Martel: As U.S. Backs Saudi Arabia’s Modernization, China Waits to Sell Riyadh ‘Xi Jinping Thought’

BEIJING, CHINA - AUGUST 31: Saudi Arabia Deputy Crown Prince Mohammed bin Salman (L) and C
Rolex - Pool/Getty Images

Saudi Arabia’s Crown Prince Mohammed bin Salman has made the world a bold promise: under his watch, Riyadh will enter the 21st century.

Bin Salman (commonly referred to by his initials, MBS) has insisted his nation will remain a close ally of the United States and, judging from reports, has only used his recently created corruption commission against extremists within the ranks of government. “We will not waste 30 years of our lives in dealing with extremist ideas. We will destroy them today,” he vowed in remarks this October.

A month later, Saudi police have detained over 200 people – including key business leaders, government officials, and princes – for participating in “systematic corruption and embezzlement.” Reports have identified many of these as extremists with ties to the most hard-line clerics in the nation, however, the Saudi government does not identify those it arrests until after a trial takes place.

While the call to end decades of Sharia rule will inspire hope in Washington, President Donald Trump must not take for granted that Western-style classical liberalism will follow. When the arrests end, paving the way for a “moderate Islam,” Trump must be present to compel the Saudi government to create a free society – and prepared for the hard sell on “socialism with Chinese characteristics” from Beijing.

That danger appears acuter given the resemblance of MBS’s anti-corruption brigade to the Chinese Central Commission for Discipline Inspection, responsible for the arrests of thousands of Chinese officials for a variety of “crimes” ranging from hosting weddings considered too lavish for the Communist Party to accepting bribes from private industry. While the ends of both operations differ significantly – MBS appears to be seeking to diminish Wahhabist influences, while Xi Jinping clearly meant to cement his stranglehold on power – the means are uncannily similar. Washington must ensure those similarities end there.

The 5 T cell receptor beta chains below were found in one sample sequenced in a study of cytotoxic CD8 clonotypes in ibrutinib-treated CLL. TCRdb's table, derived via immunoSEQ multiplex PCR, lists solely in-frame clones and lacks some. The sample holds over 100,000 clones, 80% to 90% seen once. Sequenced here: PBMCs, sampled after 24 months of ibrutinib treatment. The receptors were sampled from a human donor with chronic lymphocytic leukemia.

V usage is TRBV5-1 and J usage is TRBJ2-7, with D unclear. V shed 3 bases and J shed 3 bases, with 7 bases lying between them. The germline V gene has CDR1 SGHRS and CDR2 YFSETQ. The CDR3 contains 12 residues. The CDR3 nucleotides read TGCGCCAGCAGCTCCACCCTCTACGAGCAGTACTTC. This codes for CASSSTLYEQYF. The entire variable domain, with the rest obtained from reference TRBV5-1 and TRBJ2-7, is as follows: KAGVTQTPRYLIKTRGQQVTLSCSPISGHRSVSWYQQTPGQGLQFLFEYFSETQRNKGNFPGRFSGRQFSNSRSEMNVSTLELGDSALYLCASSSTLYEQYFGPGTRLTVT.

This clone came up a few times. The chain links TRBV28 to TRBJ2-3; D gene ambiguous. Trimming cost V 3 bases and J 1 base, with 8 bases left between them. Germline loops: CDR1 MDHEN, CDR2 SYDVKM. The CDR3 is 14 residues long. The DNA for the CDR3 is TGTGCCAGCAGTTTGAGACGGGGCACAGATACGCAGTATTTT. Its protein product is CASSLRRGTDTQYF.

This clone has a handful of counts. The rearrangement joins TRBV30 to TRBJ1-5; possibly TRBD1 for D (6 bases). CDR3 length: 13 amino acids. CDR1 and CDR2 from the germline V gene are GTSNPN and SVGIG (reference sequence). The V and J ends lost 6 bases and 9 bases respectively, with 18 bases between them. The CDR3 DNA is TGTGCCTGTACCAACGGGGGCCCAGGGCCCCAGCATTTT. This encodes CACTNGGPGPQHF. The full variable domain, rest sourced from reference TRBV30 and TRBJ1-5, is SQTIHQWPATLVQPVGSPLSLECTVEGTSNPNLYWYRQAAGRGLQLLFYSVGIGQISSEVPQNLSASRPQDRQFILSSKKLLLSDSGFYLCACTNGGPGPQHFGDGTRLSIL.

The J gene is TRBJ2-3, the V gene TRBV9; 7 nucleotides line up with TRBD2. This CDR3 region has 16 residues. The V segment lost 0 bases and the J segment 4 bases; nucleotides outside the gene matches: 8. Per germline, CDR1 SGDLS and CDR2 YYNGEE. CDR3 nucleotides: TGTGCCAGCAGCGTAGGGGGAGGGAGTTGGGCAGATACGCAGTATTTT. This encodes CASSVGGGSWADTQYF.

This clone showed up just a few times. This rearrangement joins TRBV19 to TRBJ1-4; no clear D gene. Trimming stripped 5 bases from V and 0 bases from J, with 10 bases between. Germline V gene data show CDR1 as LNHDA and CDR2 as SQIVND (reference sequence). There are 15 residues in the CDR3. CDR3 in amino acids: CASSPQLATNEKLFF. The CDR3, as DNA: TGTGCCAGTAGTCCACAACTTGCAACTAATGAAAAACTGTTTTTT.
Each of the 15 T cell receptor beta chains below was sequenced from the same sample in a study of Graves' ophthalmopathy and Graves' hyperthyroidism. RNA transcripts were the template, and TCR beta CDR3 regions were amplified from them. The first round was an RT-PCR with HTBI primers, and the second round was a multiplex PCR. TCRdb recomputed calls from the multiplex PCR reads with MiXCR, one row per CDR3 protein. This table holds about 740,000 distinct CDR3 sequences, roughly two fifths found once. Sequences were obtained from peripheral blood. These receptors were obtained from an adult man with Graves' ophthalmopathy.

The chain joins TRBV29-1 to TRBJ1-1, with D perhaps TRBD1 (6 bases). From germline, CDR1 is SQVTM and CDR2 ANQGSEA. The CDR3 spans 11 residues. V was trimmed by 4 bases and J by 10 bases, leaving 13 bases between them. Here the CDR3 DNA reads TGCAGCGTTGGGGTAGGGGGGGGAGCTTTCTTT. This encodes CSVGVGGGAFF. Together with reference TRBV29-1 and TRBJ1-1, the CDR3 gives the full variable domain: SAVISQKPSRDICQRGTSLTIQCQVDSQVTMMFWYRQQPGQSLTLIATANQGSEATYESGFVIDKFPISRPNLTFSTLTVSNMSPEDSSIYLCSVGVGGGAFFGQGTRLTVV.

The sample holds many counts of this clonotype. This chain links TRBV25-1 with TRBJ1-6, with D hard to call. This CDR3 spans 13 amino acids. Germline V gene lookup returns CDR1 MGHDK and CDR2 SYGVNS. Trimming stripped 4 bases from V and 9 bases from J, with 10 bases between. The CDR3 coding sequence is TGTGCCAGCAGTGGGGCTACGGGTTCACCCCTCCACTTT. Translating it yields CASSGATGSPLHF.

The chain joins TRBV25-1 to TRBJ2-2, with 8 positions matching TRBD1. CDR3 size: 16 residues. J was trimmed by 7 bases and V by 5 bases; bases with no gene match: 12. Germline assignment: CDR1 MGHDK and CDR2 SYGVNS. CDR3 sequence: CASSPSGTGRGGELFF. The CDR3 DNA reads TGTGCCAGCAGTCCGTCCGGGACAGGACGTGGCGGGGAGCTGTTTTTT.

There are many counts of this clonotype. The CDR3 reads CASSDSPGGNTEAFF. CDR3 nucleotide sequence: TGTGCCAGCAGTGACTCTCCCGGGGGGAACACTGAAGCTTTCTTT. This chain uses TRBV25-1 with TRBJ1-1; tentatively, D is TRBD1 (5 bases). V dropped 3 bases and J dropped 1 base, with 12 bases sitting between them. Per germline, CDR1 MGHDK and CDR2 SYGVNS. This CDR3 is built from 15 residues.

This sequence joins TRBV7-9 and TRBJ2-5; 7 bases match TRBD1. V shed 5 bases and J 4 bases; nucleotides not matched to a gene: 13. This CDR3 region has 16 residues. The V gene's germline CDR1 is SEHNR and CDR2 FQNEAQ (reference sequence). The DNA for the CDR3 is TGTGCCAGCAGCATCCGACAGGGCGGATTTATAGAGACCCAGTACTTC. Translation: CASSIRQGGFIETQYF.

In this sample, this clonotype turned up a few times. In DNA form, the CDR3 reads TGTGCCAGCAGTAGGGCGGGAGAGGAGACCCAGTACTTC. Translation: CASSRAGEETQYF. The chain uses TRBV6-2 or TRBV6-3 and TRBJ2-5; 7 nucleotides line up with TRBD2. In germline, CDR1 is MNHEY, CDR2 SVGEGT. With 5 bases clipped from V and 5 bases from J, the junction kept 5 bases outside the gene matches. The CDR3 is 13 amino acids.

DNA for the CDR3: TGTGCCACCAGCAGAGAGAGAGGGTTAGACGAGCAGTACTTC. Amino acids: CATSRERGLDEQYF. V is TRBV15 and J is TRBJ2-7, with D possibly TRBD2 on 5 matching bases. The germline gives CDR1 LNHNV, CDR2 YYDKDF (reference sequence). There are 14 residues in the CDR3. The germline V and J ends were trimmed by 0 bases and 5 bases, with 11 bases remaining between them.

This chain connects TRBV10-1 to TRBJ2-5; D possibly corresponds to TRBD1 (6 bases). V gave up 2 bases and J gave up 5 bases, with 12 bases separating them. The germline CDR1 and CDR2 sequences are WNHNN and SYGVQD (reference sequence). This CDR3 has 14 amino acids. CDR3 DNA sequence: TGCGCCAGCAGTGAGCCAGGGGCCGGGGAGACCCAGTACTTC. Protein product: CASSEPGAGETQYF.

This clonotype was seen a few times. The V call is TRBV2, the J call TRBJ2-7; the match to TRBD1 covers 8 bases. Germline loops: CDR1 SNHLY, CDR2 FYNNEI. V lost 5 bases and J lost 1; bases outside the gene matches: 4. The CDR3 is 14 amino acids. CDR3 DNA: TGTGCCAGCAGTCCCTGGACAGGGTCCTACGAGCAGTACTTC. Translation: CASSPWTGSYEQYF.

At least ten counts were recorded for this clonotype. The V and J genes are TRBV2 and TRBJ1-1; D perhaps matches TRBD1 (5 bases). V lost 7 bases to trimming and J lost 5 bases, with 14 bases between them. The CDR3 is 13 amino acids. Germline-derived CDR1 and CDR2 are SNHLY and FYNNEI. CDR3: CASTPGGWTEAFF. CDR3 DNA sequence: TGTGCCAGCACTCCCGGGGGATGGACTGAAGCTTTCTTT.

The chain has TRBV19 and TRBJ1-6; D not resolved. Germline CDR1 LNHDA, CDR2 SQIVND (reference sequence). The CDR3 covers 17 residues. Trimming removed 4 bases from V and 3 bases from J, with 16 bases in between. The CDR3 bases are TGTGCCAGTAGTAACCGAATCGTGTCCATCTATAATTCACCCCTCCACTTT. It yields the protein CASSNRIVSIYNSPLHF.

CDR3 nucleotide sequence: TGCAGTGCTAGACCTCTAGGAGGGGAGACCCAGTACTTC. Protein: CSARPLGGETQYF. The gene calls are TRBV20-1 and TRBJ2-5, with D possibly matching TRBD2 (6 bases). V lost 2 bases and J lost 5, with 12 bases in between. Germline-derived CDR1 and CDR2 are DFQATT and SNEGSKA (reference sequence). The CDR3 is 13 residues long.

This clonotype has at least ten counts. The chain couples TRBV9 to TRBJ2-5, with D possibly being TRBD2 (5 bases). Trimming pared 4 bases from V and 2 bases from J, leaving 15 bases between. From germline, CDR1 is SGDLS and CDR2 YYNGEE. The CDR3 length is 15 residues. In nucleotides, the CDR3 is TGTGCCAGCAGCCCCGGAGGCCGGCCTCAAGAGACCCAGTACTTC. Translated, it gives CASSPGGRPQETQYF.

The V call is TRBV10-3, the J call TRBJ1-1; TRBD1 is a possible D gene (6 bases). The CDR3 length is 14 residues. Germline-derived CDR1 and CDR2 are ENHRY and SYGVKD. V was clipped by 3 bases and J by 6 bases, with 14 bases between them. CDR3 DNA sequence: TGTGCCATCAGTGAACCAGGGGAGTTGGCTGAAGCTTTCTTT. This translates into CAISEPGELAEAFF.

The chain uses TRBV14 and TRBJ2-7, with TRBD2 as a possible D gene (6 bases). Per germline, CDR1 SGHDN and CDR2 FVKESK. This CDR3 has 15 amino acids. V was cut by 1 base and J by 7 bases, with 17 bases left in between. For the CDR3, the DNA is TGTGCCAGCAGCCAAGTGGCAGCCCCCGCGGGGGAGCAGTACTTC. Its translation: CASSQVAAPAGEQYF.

Under Xi Jinping, the Chinese communist regime has endeavored to construct a coherent, totalitarian alternative to Western republican democracy and sell it to the world. Like everything else the Chinese government peddles on the international stage, its marketing is a cheap imitation of an American idea: the “Chinese Dream.”

During this year’s Communist Party of China (CPC) Congress – during which Xi immortalized himself in the party’s constitution – Xi asserted that the “Chinese dream” was the replacement of Western Marxism with an authoritarianism rooted in ancient Chinese imperialism and cultural supremacism: “socialism with Chinese characteristics.”

“Socialism with Chinese characteristics” is the cornerstone of “Xi Jinping thought,” which consists of unchallenged one-party rule, the eradication of cultural, linguistic, and religious diversity, and total government control over the individual’s daily life. Chinese officials have specifically called multi-party democracy a threat to its interests.